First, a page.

ISSN (Print) - 0012-9976 | ISSN (Online) - 2349-8846

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IMF: The More Things Change

Thanks to timid challengers the Bretton Woods Twins remain western sinecures.

On 30 June the executive board of the International Monetary Fund (IMF) – disgraced by its previous chief Dominique Strauss-Kahn and still struggling to find its place in the post-crisis world – will formally select its new head. The board will choose between Agustin Caarstens, governor of the Bank of Mexico, and Christine Lagarde, the minister for the economy in France, the two candidates who meet IMF criteria for the job.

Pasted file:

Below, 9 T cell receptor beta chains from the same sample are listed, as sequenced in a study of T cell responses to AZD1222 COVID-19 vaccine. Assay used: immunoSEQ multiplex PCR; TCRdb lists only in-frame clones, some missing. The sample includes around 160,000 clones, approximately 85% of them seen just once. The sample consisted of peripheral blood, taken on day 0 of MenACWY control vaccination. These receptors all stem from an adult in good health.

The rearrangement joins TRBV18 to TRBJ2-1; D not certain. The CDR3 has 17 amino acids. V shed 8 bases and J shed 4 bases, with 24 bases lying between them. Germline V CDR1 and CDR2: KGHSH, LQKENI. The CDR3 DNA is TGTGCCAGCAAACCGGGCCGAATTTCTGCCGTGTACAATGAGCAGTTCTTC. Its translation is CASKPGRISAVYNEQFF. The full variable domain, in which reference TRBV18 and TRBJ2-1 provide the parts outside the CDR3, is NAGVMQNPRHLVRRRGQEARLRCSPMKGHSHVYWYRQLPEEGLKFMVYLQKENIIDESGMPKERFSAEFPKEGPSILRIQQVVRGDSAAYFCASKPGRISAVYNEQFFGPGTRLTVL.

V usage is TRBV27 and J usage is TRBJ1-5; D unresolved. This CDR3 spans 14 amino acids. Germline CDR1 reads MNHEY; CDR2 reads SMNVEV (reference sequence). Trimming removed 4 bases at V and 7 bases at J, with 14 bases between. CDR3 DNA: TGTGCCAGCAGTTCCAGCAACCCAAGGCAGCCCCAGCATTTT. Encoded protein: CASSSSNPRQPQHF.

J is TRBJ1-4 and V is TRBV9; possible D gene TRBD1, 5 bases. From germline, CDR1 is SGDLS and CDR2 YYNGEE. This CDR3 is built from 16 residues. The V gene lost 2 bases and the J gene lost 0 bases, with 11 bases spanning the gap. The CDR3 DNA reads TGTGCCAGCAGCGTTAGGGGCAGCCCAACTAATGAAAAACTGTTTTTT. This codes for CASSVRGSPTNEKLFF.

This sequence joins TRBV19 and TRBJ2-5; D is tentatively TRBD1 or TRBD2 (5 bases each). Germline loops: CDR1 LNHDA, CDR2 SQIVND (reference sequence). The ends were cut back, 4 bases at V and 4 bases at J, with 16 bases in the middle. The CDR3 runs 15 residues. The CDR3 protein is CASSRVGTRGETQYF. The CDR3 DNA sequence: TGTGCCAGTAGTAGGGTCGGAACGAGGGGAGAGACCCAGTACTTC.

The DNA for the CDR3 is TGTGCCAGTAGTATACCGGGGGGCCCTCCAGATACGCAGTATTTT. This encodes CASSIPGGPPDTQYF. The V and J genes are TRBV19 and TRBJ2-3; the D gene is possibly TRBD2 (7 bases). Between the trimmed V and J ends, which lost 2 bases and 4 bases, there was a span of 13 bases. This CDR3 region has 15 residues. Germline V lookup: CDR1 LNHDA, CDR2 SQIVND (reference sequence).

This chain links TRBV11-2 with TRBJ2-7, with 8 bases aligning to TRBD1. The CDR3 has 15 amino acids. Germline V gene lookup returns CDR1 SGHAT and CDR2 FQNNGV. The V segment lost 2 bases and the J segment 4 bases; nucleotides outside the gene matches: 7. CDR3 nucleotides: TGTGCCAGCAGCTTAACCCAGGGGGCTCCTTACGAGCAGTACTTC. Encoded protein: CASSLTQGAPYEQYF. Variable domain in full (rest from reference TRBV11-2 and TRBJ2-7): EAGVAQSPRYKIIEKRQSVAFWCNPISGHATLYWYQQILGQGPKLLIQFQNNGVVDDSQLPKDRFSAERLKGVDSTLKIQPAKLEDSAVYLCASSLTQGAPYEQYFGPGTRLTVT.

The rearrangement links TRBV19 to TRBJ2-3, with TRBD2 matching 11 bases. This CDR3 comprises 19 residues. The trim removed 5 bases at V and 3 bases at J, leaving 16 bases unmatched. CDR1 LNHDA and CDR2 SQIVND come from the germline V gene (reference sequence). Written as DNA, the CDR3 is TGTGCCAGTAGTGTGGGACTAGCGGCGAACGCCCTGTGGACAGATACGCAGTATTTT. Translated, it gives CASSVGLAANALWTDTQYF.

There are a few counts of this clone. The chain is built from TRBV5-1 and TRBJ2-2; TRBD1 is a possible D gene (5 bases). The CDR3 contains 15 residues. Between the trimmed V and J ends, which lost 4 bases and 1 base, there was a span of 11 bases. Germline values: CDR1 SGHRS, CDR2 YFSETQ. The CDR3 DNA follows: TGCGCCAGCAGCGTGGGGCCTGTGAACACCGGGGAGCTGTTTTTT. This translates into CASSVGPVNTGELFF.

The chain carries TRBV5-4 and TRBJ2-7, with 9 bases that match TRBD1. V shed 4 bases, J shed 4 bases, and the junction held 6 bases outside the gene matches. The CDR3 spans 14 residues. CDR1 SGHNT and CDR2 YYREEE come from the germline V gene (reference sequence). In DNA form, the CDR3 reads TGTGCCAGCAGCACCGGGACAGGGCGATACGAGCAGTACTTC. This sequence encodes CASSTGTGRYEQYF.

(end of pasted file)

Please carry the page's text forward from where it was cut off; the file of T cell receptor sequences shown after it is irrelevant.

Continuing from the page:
In what has been a façade of an election the IMF board will end up choosing Lagarde as its next chief and thereby maintain the sixdecade-long tradition of having a European as its managing director. The election process did as little credit to the developing countries – the “emerging powers” in particular – as to the traditional powers at the IMF, the United States and the west European bloc. The one had little stomach to effect change and the other paid lip service to change. The more things change, the more things remain the same.

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